Research &
Development
Red Colliery Shale and the Miracle Crystals
Little did German chemist Johan Glauber realise the influence of the crystals he named Miracle Salt (Sol Mirablis). Not only would the material go on to become a major constituent of modern day soap powders, but it is also a vital constituent of glass manufacture and a “stepping stone” used in making a wide range of other industrial chemicals.

The chemical is known today as sodium sulfate (or sulphate for those of us old enough to remember real Bunsen burners and stained wooden bench tops in the chemistry laboratory).

Now, the miracle has become something of a curse when purchasing post WW2 properties built in former coal mining areas.

The problem has arisen as in late 1940's and 50's there was both was a chronic need for housing, and a shortage of imported wood to facilitate the suspended type floors that had been in vogue pre-war. The solution was to build up the under-floor with mining waste and to cap off with what was often a poorly specified and uncontrolled concrete.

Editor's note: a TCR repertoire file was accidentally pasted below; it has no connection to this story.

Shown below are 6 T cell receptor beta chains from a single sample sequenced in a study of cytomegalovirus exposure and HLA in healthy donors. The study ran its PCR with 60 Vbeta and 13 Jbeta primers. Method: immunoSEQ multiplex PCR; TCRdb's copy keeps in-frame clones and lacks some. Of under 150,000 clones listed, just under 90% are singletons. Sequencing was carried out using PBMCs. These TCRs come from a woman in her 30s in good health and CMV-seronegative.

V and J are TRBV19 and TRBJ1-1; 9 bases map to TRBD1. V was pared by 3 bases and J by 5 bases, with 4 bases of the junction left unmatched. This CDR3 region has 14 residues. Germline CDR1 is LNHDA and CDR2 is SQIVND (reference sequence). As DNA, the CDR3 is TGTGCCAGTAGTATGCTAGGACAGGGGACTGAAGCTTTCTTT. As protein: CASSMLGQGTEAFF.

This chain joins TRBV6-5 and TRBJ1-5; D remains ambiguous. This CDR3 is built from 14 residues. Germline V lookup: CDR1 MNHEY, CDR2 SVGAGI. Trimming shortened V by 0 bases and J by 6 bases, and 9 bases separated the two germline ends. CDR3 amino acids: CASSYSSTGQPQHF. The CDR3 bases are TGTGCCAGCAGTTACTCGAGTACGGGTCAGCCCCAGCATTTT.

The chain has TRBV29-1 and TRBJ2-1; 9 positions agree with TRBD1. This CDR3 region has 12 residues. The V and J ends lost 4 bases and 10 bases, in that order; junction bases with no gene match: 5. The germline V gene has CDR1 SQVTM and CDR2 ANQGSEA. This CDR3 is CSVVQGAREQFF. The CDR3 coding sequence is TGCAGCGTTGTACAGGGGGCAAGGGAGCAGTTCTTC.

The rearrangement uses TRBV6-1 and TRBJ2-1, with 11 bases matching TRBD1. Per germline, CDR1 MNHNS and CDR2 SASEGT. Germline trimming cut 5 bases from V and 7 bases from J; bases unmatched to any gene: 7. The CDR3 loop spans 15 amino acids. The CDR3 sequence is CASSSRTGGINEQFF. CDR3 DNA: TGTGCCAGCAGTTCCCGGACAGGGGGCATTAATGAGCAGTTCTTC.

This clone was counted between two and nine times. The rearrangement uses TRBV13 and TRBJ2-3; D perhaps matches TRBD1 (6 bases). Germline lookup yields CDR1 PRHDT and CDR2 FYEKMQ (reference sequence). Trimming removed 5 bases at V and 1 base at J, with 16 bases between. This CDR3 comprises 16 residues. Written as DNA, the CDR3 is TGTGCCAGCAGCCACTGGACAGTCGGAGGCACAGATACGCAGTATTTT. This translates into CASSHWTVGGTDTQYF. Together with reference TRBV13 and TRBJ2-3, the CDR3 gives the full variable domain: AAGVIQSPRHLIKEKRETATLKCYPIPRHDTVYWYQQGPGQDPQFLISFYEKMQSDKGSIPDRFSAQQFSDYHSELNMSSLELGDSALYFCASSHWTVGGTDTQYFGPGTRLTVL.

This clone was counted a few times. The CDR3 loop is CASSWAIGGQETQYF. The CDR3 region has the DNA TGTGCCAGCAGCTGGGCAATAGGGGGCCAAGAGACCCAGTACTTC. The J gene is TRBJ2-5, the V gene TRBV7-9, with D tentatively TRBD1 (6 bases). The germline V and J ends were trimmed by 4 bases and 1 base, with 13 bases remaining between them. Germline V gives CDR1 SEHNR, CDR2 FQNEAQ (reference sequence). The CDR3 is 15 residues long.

The result thirty to forty years later has been that sulphate minerals both in the shale waste and un-burnt pieces of coal have dissolved in ground water and then re-precipitated as Glauber's miracle salt. Just like ice crystals in a frozen pipe these minerals punch well above their weight and have the capability of causing concrete floors to crack and heave, and in extreme situations can even cause external walls to shift on their foundations.

The only solution is to remove the old sub-floor and to replace with a non sulfate bearing hardcore: for example Leca® LWA insulation fill and top off with modern quality controlled concrete.

Our images show a property where leca® LWA has been used. The “before” images clearly show the offending red shale being excavated from the kitchen floor and later pieces of the shale and coal that have been collected and washed. Our "after" images show the ease with which 50ltr packs of Leca® LWA insulation fill can be installed.